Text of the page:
Hans Greimel
Hans Greimel
Asia Editor, Tokyo
Boldly goes where no man can, in crippled Fukushima plant

Honda's little radiation-proof robot does nuke duty

Boldly goes where no man can, in crippled Fukushima plant

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TOKYO -- In the highly radioactive crucible of Japan's crippled Fukushima nuclear power plant, there are simply some areas too hot and hazardous for humans to venture for cleanup.

Now, Honda Motor Co. is parlaying its expertise in robotics into a helping hand -- quite literally a telescoping, cancer-impervious surveying arm that will see what's going on inside the dark, dangerous hulk of the ruined reactor building.

Honda today unveiled the remote-controlled robot, which it created with Japan's National Institute of Advanced Industrial Science and Technology. It starts work this week.

Honda engineered the robotic arm. The institute developed the crawler tread and platform that it rides on.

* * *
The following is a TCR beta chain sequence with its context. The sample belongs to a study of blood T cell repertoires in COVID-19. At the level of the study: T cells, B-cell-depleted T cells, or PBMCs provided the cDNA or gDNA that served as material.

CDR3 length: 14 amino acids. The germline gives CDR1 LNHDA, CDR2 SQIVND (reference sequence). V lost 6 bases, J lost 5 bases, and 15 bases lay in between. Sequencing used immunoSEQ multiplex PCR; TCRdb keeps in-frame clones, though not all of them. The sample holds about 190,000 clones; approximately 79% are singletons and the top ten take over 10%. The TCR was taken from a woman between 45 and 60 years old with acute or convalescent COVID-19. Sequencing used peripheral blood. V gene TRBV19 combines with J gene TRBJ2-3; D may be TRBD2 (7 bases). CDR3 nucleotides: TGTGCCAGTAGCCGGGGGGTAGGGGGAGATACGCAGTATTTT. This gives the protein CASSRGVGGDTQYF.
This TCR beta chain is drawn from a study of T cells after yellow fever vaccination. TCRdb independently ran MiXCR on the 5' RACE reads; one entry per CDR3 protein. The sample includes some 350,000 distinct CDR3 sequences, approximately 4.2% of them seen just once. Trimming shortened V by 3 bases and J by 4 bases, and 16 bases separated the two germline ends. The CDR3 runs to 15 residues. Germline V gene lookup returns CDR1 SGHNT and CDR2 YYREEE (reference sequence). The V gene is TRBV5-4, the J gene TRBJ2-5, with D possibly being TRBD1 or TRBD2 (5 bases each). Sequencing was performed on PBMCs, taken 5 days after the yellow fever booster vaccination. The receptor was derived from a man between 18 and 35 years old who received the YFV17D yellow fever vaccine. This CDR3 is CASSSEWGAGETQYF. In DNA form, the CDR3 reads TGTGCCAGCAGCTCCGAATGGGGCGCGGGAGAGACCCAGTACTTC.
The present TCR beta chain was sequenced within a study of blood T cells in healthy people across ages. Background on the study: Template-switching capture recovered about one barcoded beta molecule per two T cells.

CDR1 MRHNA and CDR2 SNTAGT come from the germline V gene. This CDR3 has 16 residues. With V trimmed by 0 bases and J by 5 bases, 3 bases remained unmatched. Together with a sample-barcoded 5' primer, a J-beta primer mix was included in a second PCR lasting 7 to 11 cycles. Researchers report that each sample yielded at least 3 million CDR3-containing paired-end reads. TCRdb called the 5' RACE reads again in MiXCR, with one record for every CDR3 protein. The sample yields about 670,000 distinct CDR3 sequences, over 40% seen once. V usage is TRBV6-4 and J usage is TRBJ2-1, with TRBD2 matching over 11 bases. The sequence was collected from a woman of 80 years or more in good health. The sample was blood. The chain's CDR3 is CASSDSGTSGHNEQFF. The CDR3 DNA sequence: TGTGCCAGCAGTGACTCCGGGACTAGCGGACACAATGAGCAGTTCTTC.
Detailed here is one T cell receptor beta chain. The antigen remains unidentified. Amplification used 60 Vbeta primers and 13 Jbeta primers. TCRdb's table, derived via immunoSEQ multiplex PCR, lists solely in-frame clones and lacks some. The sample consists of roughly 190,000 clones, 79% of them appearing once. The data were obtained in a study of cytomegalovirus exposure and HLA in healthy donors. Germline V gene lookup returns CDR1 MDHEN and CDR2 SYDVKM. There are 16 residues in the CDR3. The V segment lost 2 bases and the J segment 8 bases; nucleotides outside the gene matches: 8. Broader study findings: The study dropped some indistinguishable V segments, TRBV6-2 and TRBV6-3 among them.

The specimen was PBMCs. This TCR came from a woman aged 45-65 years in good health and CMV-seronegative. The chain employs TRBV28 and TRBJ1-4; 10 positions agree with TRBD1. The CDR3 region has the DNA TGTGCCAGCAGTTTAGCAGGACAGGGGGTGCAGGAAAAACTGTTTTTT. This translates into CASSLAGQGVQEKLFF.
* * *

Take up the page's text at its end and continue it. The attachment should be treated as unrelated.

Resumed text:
The arm incorporates many sensing technologies Honda developed for its pint-sized humanoid Asimo robot: 3D imaging of the surrounding areas and control systems that allow the arm to absorb impact when it collides against obstacles in the dark.

"The robot uses a zoom camera, laser range finder and dosimeter located at the tip of the arm to confirm detailed images, collect 3D data and identify the source of radiation," Honda said. It's designed to probe high, narrow, hard-to-reach areas.

The gizmo evokes the star minibot in the animated Disney movie "Wall-E." It's a compact box on petite tank treads, brandishing an extendable arm tipped with a camera lens that mimics an eye.

The project was originally reported two years ago by Japan's Asahi newspaper. But at that time, Honda denied such plans.

The idea is to spare human workers dangerous exposure to radiation at Fukushima. The plant was slammed by a tsunami spawned by Japan's March 11, 2011, earthquake, and has been leaking radiation ever since. Some estimates say it will take at least 30 years to fully decommission the polluted plant.

In the early days of the crisis, Japanese officials were criticized for using foreign-made robots, instead of domestically developed ones, to venture into the plant.

It's two years late, but Honda is finally heeding the call.

You can reach Hans Greimel at hgreimel@crain.com. -- Follow Hans on Twitter

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